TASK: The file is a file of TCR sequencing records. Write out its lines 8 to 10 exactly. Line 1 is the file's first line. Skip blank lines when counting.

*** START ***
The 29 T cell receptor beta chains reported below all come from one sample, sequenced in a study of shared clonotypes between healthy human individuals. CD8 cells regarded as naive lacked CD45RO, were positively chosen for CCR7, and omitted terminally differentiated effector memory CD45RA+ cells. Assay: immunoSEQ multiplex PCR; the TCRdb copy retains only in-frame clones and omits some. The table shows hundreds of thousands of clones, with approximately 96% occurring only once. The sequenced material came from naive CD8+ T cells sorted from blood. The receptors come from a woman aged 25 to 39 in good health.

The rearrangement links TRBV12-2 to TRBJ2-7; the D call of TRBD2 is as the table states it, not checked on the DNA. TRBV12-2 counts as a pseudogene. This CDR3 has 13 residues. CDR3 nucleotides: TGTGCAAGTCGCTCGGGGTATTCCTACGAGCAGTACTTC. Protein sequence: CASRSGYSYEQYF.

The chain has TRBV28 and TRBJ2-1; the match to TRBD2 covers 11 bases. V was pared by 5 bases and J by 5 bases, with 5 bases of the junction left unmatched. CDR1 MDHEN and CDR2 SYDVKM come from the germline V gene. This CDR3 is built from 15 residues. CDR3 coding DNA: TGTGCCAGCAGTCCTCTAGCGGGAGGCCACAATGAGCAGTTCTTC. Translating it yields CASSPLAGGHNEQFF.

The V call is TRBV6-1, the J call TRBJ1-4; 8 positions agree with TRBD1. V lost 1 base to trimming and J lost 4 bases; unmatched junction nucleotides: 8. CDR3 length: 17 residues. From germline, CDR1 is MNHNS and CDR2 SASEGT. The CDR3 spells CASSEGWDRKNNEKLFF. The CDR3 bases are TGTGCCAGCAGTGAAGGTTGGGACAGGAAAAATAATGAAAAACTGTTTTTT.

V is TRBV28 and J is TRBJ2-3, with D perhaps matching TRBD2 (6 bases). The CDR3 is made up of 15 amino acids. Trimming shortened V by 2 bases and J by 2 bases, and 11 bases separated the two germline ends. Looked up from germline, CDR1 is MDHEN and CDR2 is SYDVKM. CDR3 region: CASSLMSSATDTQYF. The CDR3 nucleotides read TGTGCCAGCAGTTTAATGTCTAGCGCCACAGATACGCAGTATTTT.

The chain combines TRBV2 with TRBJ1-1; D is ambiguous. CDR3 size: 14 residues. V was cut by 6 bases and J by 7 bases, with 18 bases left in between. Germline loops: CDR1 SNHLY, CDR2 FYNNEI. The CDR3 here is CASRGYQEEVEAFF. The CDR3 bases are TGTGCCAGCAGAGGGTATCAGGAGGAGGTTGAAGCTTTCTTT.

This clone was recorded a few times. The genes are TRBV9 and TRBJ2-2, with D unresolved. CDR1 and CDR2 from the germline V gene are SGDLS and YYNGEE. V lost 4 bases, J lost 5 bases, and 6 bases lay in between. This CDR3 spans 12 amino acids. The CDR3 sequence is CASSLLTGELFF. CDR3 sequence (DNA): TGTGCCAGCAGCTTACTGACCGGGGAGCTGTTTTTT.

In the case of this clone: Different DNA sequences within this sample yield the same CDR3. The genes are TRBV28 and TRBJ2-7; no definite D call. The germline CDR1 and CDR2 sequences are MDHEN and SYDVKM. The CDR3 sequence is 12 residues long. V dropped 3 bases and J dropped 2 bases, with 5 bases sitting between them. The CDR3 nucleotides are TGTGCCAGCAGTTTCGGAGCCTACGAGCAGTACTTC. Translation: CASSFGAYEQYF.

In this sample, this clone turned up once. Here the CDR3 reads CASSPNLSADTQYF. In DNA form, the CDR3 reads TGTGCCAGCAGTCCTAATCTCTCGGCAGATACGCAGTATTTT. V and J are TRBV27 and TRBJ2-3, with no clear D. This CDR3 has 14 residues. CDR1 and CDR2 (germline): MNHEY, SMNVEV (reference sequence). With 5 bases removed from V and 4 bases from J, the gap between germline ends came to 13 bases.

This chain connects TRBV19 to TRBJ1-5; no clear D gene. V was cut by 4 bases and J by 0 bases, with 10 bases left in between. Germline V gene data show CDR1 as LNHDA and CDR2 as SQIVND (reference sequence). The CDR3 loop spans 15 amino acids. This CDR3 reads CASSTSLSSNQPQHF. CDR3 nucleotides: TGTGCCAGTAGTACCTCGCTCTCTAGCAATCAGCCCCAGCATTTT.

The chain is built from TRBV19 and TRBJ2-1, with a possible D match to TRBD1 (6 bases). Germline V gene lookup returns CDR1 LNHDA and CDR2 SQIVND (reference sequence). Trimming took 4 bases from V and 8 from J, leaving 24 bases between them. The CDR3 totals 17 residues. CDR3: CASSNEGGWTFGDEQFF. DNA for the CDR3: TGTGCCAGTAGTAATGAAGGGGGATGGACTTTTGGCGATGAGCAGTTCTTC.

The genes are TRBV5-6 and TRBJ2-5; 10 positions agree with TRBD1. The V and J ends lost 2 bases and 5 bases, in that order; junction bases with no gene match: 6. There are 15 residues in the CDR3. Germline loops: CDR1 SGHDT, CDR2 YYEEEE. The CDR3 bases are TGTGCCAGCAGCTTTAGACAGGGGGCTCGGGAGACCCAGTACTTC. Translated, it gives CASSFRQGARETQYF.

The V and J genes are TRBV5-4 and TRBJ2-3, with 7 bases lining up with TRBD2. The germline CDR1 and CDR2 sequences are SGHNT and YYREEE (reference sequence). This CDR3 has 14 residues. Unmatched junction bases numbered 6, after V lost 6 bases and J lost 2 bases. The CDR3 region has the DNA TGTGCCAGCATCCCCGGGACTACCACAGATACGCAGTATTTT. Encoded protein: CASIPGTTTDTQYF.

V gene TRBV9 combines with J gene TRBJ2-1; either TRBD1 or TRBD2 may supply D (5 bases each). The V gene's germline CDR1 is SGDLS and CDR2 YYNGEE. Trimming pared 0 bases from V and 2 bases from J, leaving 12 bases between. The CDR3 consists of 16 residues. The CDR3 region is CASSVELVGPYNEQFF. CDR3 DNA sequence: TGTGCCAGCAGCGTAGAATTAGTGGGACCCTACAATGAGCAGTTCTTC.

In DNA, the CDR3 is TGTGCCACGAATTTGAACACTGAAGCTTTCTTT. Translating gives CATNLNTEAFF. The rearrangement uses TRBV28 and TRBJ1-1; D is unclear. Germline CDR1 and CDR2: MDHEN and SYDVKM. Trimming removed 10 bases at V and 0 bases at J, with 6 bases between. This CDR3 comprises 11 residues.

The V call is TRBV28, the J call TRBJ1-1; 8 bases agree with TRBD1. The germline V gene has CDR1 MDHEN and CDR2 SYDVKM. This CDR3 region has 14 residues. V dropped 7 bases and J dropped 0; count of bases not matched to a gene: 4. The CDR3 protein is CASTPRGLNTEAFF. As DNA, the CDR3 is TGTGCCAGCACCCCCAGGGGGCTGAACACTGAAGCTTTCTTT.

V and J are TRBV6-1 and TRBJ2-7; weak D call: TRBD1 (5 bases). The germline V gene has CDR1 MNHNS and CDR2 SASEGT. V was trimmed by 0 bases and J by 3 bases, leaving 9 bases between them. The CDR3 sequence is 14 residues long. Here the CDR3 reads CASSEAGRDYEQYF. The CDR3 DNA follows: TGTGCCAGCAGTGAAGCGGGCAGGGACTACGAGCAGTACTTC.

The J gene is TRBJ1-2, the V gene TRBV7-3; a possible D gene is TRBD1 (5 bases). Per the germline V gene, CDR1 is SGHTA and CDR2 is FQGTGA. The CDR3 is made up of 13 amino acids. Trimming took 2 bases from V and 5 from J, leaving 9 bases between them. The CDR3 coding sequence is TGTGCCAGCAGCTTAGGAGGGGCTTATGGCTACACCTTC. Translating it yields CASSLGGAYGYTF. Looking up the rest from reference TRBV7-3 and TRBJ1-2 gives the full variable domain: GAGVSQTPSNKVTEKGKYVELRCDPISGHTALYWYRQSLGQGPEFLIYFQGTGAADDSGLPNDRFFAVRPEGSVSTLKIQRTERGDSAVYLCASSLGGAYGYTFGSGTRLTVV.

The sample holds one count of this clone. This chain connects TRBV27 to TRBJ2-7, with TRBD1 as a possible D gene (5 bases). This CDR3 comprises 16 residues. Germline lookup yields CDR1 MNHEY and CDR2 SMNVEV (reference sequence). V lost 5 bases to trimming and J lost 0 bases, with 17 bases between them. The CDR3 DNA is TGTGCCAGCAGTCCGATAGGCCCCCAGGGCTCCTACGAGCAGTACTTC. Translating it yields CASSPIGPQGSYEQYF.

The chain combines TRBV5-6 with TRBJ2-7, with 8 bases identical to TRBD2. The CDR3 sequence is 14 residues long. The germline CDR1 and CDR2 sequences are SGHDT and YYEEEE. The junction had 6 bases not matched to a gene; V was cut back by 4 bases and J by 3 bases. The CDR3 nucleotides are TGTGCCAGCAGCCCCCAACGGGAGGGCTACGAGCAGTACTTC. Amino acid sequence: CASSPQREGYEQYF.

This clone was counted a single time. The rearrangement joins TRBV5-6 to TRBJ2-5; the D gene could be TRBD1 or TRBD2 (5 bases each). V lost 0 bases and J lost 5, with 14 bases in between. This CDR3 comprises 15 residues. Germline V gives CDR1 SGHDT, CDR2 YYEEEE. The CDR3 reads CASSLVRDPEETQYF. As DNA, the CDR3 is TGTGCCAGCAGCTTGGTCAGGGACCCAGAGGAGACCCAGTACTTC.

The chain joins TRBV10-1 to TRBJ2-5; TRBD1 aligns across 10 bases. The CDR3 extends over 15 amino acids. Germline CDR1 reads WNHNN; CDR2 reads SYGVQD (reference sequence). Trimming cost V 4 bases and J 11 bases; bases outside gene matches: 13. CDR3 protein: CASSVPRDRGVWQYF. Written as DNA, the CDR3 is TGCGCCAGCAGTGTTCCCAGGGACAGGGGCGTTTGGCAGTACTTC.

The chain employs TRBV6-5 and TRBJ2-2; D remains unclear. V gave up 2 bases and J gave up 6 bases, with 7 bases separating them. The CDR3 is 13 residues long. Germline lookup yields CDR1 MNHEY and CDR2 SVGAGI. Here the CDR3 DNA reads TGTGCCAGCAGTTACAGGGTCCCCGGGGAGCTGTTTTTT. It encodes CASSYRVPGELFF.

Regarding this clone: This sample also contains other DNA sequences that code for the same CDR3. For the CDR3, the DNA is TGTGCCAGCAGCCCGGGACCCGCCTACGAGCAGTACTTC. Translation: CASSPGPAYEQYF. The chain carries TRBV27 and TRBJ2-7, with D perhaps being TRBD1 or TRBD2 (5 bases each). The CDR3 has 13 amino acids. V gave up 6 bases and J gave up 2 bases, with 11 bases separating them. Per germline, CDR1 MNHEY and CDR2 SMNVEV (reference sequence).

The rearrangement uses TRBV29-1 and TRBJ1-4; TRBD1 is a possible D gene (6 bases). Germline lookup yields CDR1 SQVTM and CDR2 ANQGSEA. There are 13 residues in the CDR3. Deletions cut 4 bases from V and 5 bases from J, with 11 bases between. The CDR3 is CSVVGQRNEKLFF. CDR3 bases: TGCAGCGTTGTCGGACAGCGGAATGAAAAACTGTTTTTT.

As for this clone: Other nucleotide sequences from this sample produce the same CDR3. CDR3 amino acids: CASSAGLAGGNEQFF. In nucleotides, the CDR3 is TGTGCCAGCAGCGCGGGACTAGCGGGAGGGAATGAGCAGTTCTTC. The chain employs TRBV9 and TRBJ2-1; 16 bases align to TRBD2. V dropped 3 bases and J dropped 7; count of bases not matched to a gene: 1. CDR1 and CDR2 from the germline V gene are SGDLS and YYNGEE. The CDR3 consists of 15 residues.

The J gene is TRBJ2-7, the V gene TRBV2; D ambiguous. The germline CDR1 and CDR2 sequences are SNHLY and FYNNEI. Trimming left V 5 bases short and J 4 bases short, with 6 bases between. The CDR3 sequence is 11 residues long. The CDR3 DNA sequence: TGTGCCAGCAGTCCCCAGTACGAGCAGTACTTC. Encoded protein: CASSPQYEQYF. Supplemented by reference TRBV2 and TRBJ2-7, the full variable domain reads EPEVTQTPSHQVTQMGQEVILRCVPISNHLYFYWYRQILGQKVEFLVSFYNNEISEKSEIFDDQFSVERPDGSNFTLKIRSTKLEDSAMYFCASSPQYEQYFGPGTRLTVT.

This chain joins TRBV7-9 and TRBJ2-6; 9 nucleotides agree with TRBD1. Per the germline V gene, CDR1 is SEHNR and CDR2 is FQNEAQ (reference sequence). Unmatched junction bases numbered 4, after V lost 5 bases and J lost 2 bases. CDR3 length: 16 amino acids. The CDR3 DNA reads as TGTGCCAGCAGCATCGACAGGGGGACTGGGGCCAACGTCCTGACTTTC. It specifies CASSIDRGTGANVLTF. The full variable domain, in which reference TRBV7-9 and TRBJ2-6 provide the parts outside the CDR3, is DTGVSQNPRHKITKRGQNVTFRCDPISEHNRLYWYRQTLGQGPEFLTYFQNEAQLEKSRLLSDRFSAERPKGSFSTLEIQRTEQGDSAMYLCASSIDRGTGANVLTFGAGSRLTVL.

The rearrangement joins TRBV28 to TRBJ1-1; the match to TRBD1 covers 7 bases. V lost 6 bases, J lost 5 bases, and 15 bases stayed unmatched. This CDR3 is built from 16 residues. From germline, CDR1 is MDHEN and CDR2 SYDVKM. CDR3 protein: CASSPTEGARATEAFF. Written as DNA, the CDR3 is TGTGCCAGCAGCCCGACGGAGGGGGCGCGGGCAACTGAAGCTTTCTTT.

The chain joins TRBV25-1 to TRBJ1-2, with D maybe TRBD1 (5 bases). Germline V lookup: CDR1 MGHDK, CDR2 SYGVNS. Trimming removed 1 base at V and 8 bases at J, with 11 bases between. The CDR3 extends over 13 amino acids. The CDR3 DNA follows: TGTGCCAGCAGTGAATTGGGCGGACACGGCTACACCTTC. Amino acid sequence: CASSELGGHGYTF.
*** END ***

In the case of this clone: Different DNA sequences within this sample yield the same CDR3. The genes are TRBV28 and TRBJ2-7; no definite D call. The germline CDR1 and CDR2 sequences are MDHEN and SYDVKM. The CDR3 sequence is 12 residues long. V dropped 3 bases and J dropped 2 bases, with 5 bases sitting between them. The CDR3 nucleotides are TGTGCCAGCAGTTTCGGAGCCTACGAGCAGTACTTC. Translation: CASSFGAYEQYF.

In this sample, this clone turned up once. Here the CDR3 reads CASSPNLSADTQYF. In DNA form, the CDR3 reads TGTGCCAGCAGTCCTAATCTCTCGGCAGATACGCAGTATTTT. V and J are TRBV27 and TRBJ2-3, with no clear D. This CDR3 has 14 residues. CDR1 and CDR2 (germline): MNHEY, SMNVEV (reference sequence). With 5 bases removed from V and 4 bases from J, the gap between germline ends came to 13 bases.

This chain connects TRBV19 to TRBJ1-5; no clear D gene. V was cut by 4 bases and J by 0 bases, with 10 bases left in between. Germline V gene data show CDR1 as LNHDA and CDR2 as SQIVND (reference sequence). The CDR3 loop spans 15 amino acids. This CDR3 reads CASSTSLSSNQPQHF. CDR3 nucleotides: TGTGCCAGTAGTACCTCGCTCTCTAGCAATCAGCCCCAGCATTTT.